Many of the students sitting alongside Michael were ones he had only heard of when their names had been echoed into nothingness as the resister was called. Now they were all seated alongside him in the History room.

Mr Hunter was sitting on the edge of his desk explaining how the Nazis managed to seize power in Germany. Michael thought that he looked tired, the way his mother had started to look again.

“On the 30thof January 1933, Hitler gained what he was after. He was given the Chancellorship of Germany.”

The teacher surveyed his audience, a motley crew if he was to be honest, but they were quiet. Some, he suspected, were off in their own private thoughts (or whatever amounted to thinking). His one crumb of comfort was that the Andrews boy was present. He watched his keen eyes from his position at the front of the class and wished that more of them could be like him.

Since his coming to the school, even amidst all that was happening, Mr Hunter felt that the boy brought some hope. At last he had someone in his lessons who understood the processes of debate and reasoning. The others, even the ones who had promised to be academically able, had slowly closed down. It was as if they had given up. Being noticeably ‘brainy’ was not good for one’s chances of survival at St Agnes.

“We know that Germany was in a terrible state after their humiliating defeat in the First World War. This was made worse by the Great Depression of the 1930s, a depression that the country never really recovered from, but what other factors could have been involved in turning a leading European country into a state that did not merely condone violence, but also used it to increase its popularity?”

He looked out at his audience once again and waited for a show of hands that he knew would never come. Even the Andrews boy was a reticent participator today. Not being too eager to let his learners off the hook so quickly, the teacher waited.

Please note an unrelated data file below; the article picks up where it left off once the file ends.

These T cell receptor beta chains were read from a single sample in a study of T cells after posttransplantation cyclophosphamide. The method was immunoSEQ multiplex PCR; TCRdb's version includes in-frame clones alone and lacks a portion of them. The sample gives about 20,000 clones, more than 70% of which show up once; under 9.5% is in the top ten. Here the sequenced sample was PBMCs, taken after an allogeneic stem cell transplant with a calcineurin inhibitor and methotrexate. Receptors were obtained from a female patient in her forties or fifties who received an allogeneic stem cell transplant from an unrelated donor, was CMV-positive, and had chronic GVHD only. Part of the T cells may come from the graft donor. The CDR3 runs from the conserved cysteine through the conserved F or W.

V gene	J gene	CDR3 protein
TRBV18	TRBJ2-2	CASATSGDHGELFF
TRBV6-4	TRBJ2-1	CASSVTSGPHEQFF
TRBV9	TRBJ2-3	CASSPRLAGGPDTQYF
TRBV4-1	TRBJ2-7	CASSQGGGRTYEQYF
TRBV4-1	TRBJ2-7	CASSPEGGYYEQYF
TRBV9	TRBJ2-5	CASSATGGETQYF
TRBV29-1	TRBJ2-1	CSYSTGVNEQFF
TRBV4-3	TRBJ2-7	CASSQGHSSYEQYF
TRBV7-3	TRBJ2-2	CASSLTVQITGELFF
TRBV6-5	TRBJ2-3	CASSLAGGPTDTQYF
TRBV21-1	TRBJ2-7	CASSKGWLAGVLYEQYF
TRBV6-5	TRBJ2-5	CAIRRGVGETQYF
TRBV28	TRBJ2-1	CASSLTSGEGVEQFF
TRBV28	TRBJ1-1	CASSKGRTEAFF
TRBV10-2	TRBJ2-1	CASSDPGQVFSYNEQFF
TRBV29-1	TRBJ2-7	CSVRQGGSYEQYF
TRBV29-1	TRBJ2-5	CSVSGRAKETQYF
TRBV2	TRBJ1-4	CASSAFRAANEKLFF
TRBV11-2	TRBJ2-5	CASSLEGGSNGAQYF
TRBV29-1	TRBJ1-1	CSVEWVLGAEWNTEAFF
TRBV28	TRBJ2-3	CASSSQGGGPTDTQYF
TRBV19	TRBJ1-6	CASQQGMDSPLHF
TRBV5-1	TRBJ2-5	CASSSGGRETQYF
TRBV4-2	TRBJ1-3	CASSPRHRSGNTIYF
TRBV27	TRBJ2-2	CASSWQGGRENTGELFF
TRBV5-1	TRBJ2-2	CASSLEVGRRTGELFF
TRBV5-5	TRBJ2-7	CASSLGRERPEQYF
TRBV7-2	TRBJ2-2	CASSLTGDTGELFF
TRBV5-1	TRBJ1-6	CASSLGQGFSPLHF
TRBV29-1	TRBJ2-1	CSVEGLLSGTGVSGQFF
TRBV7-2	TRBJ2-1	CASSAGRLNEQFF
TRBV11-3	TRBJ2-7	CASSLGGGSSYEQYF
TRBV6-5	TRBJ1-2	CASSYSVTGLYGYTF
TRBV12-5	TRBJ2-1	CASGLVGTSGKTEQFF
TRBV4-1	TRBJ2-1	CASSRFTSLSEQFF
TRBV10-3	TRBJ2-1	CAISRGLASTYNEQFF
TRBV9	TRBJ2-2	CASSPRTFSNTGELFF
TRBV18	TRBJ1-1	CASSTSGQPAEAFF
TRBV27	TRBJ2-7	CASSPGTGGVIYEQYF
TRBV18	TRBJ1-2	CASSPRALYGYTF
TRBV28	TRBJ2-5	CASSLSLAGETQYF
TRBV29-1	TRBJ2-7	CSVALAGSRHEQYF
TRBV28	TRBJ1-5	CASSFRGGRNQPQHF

Michael wanted to suggest something. He knew that he did not have the answer, but also knew that that was not what history was all about. People simply weighed up the evidence and measured one argument, one interpretation, against another. It was like playing Cleudo. Nevertheless, this morning he kept his hand down.

The lesson had been running for twenty minutes when the door opened and in walked Liam Flowers. He smiled at his classmates and raised a knowing eyebrow to Michael.

“Good afternoon, class. Good morning, Mr Hunter,” he flourished, turning to the man perched on his desk.

“And good afternoon to you, Mr Flowers. Did you have trouble finding us?”

“No, sir. I never have trouble finding anything I really want to find.”

He stared deeply into the eyes of the teacher. Mr Hunter looked back before cutting short  the contest. Michael watched the exchange from the back of the room and understood that something was taking place.

“If you would care to take a seat, you might find yourself interested in what we are discussing. I know that you are an enthusiastic student of history.”

Flowers had to hand it to the old man, he didn’t rise to the bait.

“And what,” the boy asked moving to the available place next to the Andrews boy, “would that be?”

“Michael Andrews, could you possibly inform your partner as to what we were discussing?”